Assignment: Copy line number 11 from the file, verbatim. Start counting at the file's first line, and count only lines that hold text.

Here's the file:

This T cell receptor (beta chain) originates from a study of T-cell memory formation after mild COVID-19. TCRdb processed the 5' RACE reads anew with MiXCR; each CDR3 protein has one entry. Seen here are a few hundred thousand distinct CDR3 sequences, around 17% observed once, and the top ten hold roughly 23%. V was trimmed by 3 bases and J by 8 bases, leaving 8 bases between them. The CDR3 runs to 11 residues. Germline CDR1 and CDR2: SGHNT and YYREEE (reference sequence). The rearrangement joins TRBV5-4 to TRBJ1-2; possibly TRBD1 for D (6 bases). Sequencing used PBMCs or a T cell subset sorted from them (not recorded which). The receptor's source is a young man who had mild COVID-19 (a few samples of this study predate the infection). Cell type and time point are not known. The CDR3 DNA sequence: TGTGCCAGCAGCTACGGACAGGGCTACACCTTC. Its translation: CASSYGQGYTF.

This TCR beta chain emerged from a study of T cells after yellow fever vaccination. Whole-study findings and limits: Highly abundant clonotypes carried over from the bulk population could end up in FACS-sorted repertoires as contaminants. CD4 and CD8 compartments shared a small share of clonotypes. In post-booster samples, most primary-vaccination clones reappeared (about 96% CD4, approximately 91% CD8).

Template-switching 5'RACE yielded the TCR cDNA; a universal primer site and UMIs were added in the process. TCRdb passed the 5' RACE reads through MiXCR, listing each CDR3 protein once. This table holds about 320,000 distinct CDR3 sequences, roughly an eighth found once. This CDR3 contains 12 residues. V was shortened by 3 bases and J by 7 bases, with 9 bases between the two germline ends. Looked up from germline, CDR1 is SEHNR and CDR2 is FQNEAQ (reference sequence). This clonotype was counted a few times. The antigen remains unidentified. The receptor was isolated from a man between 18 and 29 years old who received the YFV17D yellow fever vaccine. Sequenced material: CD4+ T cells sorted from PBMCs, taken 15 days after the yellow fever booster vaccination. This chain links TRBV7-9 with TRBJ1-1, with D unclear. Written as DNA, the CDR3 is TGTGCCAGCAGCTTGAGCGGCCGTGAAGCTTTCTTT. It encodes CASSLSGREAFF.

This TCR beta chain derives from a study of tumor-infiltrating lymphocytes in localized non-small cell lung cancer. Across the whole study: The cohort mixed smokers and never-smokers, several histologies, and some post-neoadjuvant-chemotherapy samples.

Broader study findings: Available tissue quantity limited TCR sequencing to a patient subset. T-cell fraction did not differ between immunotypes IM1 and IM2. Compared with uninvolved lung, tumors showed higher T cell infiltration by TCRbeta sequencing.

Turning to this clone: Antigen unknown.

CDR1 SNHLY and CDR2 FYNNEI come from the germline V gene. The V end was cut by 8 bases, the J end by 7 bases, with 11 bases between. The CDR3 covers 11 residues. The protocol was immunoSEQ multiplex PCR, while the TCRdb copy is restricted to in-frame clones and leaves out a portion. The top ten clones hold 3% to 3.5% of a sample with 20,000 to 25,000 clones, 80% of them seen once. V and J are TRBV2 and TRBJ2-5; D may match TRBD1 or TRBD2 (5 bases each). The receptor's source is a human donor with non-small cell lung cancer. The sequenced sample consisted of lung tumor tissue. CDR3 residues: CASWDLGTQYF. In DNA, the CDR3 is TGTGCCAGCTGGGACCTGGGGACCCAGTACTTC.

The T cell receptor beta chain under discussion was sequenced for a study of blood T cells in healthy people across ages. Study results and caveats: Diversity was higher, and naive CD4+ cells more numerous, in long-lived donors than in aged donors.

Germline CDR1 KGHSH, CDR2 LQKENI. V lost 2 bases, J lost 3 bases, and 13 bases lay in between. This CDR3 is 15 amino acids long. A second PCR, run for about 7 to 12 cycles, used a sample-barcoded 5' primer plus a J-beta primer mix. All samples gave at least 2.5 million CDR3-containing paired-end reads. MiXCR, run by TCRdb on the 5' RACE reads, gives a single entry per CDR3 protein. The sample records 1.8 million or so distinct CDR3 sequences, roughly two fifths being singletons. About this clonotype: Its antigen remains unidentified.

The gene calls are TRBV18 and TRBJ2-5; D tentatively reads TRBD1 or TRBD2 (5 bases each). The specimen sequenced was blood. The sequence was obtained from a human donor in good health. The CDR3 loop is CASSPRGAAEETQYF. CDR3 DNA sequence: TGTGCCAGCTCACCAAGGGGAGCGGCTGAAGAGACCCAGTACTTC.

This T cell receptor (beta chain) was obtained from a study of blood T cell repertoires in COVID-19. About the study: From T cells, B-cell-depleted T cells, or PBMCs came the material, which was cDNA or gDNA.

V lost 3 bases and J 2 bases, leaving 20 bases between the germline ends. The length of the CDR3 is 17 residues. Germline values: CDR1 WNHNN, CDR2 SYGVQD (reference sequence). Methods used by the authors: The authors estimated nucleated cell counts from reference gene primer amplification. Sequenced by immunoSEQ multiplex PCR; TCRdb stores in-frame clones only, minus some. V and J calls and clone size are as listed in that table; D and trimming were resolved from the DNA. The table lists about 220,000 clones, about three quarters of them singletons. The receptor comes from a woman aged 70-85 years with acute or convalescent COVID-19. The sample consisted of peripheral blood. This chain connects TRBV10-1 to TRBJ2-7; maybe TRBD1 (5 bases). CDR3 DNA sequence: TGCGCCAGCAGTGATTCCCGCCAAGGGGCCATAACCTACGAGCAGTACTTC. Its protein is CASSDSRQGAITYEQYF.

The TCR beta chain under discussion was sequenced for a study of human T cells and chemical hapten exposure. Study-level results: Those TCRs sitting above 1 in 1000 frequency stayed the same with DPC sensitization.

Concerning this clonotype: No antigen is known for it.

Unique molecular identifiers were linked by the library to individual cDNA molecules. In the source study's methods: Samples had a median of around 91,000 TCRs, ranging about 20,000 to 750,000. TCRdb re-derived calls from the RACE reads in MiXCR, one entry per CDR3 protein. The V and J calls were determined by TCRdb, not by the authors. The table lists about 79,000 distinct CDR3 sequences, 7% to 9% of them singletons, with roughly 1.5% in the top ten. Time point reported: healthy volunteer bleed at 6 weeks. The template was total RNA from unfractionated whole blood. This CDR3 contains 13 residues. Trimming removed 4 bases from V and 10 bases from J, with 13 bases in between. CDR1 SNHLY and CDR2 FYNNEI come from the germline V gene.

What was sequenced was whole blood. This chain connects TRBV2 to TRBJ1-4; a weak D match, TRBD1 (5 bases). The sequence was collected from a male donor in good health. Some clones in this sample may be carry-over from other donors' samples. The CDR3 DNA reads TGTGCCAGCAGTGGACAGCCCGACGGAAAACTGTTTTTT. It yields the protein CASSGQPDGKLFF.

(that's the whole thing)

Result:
This T cell receptor (beta chain) was obtained from a study of blood T cell repertoires in COVID-19. About the study: From T cells, B-cell-depleted T cells, or PBMCs came the material, which was cDNA or gDNA.